Streatham Soapbox – Housing and Planning roundup

Firstly a big thank you to all who have gotten in touch with issues, information and help! We have had stuff coming out of the woodwork (as it were) for three months now and we think we've found the causes of some issues.

We've heard stories of people in very secure jobs trying to rent but have been told they need £50,000 income per annum net between them because demand in the area is so high. We've recommended speaking to other agents, particularly the independents who advertise with us.

In the past month we've learned a lot about the dynamics of the Lambeth property market as well. Lambeth Council have a policy to increase housing density in the borough, whilst also increasing social housing by 1000 units over the next five years. Unfortunately this means the policy is systemically skewed towards developers who can drag the council along by delivering affordable units in dribs and drabs. Wyatt Park and Fawcett Close, which we've previously covered will deliver eight units only for all the upset they've caused. Megabowl has 28 affordable units only (up from the originally consented 21 under Glentoran Land Ltd) and a recent development of 392 flats on the South Bank had none at all.

Part of the reason is CLIPs (Co-operative Local Investment Plans) previously known as Section 106 funds or Planning Gain. CLIPs works on tiers in Lambeth – Waterloo and Vauxhall are Zone A  and the CLIPs levy there will pay for the Lambeth contribution to the Northern Line and Bakerloo extensions in Lambeth. Kennington. Oval and Clapham are Zone B (less than 60% of the Zone A levy) and the rest of the borough is Zone C (1/3rd of Zone B).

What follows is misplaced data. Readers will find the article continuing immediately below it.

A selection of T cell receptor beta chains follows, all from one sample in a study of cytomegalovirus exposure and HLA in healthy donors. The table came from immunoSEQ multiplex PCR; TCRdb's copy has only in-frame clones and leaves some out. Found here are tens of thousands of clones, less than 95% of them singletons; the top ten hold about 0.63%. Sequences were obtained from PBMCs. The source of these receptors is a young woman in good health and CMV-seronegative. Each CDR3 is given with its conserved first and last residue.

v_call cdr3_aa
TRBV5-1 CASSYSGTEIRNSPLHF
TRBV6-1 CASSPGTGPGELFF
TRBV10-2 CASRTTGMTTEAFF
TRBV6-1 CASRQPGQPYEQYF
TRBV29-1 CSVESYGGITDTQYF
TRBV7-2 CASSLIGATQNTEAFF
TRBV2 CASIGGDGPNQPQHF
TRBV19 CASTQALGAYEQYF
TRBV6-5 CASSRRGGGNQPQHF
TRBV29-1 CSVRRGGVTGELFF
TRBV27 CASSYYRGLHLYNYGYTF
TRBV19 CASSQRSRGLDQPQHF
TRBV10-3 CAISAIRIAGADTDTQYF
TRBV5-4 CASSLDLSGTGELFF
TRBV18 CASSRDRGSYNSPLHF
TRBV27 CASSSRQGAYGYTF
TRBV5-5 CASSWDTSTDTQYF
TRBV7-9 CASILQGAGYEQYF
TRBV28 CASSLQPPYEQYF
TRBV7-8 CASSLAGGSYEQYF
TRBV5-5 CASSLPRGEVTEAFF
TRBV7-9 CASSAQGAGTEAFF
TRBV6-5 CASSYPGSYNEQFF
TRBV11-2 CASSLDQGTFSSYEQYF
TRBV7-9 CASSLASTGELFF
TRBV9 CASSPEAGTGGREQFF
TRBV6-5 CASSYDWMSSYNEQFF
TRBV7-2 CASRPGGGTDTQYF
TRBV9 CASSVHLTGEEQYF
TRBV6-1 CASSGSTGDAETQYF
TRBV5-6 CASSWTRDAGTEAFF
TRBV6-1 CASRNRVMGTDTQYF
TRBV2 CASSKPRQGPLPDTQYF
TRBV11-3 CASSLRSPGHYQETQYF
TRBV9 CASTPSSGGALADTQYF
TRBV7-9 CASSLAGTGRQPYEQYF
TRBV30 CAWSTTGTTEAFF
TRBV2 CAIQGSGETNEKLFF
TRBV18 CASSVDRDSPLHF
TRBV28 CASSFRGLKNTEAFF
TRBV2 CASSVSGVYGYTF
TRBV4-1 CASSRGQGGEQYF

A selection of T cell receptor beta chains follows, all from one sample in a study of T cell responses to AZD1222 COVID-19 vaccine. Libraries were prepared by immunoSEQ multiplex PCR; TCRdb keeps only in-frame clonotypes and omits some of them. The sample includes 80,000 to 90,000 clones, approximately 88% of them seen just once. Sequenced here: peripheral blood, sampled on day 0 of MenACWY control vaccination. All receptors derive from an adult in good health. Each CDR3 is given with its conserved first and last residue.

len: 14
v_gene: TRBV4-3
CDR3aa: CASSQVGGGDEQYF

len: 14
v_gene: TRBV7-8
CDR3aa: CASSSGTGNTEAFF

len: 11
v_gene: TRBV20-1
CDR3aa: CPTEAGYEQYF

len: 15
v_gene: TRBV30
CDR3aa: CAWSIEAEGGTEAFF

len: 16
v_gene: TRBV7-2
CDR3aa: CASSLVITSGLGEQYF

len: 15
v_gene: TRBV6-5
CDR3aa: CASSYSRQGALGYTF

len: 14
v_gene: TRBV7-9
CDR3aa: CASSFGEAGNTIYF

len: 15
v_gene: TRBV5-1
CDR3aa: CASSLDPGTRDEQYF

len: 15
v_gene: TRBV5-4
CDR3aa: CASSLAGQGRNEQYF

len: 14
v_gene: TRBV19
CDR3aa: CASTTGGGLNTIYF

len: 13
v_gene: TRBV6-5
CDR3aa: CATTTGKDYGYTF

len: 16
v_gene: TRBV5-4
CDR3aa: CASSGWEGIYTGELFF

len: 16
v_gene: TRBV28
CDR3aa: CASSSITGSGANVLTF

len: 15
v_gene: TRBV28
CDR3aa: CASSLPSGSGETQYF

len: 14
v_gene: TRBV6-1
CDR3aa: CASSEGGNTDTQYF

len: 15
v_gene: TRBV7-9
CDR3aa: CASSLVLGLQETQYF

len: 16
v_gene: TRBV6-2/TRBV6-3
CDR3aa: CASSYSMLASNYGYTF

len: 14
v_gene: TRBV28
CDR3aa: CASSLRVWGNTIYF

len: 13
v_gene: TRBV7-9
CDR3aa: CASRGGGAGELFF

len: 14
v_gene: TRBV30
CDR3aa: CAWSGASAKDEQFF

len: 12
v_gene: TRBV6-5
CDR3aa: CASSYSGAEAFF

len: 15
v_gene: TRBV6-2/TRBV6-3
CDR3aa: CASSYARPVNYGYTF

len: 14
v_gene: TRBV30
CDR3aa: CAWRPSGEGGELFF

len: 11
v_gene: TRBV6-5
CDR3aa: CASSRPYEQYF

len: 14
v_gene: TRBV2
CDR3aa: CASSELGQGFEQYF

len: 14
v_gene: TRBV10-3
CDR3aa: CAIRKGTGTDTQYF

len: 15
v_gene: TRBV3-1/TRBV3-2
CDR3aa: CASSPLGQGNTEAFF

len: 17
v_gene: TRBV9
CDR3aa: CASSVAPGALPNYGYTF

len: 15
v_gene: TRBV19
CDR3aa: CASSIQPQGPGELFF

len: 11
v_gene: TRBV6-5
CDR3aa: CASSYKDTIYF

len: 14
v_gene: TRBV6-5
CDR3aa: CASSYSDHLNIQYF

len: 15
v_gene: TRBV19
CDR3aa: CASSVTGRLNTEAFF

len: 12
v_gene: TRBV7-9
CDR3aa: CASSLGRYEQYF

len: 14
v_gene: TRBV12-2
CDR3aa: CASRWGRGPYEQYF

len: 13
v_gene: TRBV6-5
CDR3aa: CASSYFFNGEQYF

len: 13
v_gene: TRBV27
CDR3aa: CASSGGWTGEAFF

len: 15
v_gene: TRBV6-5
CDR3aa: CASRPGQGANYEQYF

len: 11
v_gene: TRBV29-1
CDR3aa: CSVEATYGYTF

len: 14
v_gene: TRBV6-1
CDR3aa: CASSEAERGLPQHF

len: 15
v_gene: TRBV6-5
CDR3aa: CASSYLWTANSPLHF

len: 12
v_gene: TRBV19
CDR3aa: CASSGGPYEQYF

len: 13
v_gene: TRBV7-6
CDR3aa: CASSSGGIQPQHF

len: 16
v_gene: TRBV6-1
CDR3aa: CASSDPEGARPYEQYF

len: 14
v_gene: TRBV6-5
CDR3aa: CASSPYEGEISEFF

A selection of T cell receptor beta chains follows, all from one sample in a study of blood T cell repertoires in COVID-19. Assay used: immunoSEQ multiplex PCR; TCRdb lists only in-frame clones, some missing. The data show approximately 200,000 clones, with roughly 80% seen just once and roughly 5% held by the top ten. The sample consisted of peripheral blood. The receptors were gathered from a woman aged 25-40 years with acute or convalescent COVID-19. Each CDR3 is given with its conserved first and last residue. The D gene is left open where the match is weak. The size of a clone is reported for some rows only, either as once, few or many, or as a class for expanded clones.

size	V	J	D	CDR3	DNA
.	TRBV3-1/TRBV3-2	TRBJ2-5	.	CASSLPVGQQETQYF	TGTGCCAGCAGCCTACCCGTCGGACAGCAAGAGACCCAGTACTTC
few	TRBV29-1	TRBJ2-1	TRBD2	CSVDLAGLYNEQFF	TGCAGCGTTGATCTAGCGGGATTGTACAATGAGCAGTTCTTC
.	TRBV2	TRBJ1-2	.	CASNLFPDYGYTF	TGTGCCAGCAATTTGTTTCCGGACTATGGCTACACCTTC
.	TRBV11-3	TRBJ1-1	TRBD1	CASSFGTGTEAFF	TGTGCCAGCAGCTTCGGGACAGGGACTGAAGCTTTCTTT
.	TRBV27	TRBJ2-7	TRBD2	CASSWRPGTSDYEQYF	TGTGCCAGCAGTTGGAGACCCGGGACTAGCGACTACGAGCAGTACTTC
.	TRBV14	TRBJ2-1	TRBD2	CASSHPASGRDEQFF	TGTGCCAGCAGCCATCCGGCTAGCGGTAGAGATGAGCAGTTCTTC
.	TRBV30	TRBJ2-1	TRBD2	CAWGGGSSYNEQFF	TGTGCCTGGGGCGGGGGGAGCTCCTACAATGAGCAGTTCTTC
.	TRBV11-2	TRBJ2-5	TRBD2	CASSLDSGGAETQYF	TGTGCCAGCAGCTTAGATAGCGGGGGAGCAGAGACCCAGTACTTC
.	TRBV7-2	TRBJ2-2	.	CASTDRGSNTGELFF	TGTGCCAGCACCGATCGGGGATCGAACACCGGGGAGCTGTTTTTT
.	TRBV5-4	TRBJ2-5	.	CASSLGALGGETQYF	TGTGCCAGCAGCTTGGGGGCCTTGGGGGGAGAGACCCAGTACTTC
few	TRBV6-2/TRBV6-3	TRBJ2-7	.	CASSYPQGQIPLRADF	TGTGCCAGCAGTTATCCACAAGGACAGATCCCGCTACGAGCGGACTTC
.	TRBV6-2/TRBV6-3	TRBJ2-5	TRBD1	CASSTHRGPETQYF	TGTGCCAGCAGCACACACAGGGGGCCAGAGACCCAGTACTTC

The effect on Streatham and similar areas is that residential development is relatively cheap for developers, meaning they can use statutory viability assessments to minimise social outcomes whilst maximising unit delivery and density. We have been told Lambeth simply does not have the money to robustly challenge developers on this and other issues thus many developments gain consent in spite of residents' strong opposition.

One unfortunate outcome is that although CLIPs rates are the same for retail and other large developments there isn't space for this kind of development in Streatham and CLIPS contribution of Tesco is part of the £1million going to fund a new playground on Streatham Common. Given we'll almost exclusively get residential CLIPs and as it's around 1/6th the level of the South Bank levy rate, we've no chance of getting proper transport infrastructure anytime soon.

It would have been god to hear our politicians tell us that, instead of us having to dig it out of the detail. But we that's as expected. What we have to hope for is that Lambeth can negotiate a slice of the oil revenues from underneath Gatwick as that could pay for our Tube extension all the way to the airport. Think about that when you vote!

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